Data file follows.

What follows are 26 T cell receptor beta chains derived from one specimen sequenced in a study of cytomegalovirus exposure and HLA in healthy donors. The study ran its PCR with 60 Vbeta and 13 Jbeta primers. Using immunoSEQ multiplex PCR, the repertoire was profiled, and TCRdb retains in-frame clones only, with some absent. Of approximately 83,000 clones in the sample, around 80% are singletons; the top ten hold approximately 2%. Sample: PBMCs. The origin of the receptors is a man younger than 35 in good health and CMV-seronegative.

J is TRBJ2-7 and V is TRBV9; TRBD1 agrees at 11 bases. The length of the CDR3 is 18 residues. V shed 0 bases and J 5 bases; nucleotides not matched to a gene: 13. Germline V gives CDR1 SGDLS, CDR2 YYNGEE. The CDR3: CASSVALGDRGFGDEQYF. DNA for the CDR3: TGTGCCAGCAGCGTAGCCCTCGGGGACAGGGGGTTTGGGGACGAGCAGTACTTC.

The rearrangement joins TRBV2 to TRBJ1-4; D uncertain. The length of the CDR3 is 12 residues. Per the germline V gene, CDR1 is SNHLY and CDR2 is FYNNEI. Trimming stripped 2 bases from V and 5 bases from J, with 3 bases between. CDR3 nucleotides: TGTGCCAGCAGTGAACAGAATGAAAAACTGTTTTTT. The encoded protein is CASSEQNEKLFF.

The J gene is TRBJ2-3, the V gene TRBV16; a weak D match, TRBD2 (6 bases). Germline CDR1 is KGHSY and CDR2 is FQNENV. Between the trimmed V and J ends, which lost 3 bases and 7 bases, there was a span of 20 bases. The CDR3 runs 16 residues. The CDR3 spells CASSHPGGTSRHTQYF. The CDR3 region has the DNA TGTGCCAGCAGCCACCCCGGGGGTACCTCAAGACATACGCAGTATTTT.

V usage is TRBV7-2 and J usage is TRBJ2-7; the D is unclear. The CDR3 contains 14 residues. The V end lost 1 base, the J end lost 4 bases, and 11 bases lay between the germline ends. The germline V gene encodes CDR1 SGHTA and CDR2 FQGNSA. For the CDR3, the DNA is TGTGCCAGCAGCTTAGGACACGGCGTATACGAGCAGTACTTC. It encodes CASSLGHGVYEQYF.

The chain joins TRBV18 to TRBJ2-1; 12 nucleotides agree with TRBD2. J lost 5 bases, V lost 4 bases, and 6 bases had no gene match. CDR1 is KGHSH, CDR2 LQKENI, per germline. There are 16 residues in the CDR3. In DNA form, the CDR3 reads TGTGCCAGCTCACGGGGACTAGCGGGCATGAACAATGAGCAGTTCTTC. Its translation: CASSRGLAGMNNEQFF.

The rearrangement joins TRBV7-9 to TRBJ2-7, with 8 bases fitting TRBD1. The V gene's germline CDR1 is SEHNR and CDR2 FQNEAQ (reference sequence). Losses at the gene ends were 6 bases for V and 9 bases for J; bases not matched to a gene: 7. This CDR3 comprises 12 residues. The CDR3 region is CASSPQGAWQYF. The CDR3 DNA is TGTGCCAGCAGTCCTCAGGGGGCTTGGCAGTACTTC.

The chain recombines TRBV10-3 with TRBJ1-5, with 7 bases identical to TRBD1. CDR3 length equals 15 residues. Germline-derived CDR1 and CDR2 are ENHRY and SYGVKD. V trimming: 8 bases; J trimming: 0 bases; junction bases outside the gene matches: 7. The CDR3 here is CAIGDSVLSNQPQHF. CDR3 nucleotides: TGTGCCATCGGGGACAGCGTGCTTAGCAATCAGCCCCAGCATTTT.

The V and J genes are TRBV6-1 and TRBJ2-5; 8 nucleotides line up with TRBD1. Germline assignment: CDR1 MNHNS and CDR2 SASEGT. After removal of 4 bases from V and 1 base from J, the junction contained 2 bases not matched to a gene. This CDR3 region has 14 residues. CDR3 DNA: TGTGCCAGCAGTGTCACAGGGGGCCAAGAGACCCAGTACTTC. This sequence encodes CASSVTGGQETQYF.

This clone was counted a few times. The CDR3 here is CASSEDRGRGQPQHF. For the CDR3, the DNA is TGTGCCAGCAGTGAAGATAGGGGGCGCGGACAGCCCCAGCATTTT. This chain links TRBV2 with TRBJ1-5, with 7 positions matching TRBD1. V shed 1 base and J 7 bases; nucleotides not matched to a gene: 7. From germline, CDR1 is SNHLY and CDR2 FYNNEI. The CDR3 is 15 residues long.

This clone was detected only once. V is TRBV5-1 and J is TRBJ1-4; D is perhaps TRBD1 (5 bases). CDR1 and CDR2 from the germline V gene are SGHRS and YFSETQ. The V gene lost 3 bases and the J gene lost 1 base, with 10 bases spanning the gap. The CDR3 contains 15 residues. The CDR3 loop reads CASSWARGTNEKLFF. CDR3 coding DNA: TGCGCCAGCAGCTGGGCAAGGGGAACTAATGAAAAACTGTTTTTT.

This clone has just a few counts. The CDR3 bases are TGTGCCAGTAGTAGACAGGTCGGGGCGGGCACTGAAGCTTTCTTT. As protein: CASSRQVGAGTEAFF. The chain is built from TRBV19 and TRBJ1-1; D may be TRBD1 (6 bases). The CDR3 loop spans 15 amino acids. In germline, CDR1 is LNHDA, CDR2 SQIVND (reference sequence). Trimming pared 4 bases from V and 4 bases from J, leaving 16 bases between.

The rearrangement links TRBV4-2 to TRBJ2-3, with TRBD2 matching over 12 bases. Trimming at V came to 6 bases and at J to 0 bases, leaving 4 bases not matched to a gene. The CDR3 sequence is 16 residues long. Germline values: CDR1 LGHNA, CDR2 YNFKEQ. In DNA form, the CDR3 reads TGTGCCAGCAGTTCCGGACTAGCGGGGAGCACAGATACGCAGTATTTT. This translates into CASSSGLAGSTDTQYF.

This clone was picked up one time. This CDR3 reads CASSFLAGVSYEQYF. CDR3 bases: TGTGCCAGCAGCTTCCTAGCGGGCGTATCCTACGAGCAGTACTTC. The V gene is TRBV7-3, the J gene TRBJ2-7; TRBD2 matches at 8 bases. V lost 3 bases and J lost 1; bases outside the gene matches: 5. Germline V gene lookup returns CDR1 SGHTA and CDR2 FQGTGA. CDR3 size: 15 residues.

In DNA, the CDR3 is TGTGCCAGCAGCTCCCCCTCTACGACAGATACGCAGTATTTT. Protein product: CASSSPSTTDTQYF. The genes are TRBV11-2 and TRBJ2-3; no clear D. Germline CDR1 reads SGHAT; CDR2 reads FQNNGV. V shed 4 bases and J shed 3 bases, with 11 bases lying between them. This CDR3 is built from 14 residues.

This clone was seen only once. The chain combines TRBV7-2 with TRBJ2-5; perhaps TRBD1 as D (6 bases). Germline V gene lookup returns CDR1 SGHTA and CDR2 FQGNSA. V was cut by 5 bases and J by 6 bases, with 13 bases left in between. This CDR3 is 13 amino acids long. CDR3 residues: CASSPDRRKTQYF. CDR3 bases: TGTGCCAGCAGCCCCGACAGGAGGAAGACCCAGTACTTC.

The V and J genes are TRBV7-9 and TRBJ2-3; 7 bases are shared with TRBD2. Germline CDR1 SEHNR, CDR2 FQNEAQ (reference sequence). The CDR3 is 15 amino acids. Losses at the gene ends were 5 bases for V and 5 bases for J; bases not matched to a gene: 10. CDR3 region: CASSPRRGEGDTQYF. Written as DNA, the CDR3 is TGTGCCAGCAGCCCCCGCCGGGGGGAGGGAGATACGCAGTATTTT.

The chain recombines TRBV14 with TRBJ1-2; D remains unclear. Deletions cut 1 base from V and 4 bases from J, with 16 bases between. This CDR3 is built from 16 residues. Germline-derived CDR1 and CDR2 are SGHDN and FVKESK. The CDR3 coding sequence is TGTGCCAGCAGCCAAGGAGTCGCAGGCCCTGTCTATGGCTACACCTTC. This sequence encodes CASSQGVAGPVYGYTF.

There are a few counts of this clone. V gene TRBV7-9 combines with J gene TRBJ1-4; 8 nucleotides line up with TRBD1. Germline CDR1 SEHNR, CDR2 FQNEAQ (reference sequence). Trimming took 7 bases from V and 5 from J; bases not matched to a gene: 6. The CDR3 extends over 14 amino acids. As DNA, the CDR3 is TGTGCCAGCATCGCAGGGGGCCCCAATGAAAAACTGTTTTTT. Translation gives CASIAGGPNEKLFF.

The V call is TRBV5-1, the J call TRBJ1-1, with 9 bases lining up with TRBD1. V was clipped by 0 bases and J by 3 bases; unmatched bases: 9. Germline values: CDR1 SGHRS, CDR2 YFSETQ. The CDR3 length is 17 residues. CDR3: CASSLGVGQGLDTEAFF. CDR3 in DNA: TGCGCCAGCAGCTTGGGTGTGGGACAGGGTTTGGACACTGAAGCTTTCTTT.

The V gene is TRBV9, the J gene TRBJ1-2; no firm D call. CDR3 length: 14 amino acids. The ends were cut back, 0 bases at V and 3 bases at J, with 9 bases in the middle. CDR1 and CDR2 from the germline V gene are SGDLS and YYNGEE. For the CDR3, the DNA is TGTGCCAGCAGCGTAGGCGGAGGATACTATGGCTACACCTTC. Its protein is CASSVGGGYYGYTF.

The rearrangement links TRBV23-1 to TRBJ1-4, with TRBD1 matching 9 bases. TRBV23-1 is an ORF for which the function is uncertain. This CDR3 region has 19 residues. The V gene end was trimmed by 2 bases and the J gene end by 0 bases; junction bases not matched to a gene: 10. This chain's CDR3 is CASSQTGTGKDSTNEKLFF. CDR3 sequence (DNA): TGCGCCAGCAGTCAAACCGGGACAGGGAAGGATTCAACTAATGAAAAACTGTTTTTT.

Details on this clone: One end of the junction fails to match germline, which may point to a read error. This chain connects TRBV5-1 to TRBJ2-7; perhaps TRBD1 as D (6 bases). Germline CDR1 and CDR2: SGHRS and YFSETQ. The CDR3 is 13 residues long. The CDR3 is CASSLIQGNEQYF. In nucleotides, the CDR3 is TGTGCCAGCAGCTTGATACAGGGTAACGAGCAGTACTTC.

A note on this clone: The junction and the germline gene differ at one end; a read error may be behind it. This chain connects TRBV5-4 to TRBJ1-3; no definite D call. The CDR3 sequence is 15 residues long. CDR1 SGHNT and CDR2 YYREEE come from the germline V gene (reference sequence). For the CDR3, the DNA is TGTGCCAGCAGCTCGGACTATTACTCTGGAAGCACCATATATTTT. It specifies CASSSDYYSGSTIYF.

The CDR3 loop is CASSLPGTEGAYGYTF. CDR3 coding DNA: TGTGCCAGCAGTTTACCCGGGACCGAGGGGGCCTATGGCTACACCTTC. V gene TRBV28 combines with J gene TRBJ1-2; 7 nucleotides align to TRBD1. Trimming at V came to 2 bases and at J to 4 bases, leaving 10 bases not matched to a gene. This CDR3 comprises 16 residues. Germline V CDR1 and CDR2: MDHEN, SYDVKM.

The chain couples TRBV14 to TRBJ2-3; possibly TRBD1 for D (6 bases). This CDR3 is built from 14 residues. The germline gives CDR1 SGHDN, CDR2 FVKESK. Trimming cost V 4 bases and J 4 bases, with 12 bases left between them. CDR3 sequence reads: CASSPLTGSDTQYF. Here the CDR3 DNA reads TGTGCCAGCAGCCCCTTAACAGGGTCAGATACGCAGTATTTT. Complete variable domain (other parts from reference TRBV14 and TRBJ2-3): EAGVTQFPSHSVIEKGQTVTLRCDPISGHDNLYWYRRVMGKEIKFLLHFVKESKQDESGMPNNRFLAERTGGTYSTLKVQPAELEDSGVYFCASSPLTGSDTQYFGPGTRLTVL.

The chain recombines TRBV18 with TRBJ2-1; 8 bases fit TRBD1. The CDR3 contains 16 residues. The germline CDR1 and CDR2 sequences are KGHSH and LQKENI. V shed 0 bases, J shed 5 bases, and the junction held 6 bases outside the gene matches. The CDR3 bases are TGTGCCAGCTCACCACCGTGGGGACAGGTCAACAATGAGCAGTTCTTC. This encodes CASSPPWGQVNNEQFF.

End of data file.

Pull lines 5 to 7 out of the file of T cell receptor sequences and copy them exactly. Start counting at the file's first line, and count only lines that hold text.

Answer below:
V usage is TRBV7-2 and J usage is TRBJ2-7; the D is unclear. The CDR3 contains 14 residues. The V end lost 1 base, the J end lost 4 bases, and 11 bases lay between the germline ends. The germline V gene encodes CDR1 SGHTA and CDR2 FQGNSA. For the CDR3, the DNA is TGTGCCAGCAGCTTAGGACACGGCGTATACGAGCAGTACTTC. It encodes CASSLGHGVYEQYF.

The chain joins TRBV18 to TRBJ2-1; 12 nucleotides agree with TRBD2. J lost 5 bases, V lost 4 bases, and 6 bases had no gene match. CDR1 is KGHSH, CDR2 LQKENI, per germline. There are 16 residues in the CDR3. In DNA form, the CDR3 reads TGTGCCAGCTCACGGGGACTAGCGGGCATGAACAATGAGCAGTTCTTC. Its translation: CASSRGLAGMNNEQFF.

The rearrangement joins TRBV7-9 to TRBJ2-7, with 8 bases fitting TRBD1. The V gene's germline CDR1 is SEHNR and CDR2 FQNEAQ (reference sequence). Losses at the gene ends were 6 bases for V and 9 bases for J; bases not matched to a gene: 7. This CDR3 comprises 12 residues. The CDR3 region is CASSPQGAWQYF. The CDR3 DNA is TGTGCCAGCAGTCCTCAGGGGGCTTGGCAGTACTTC.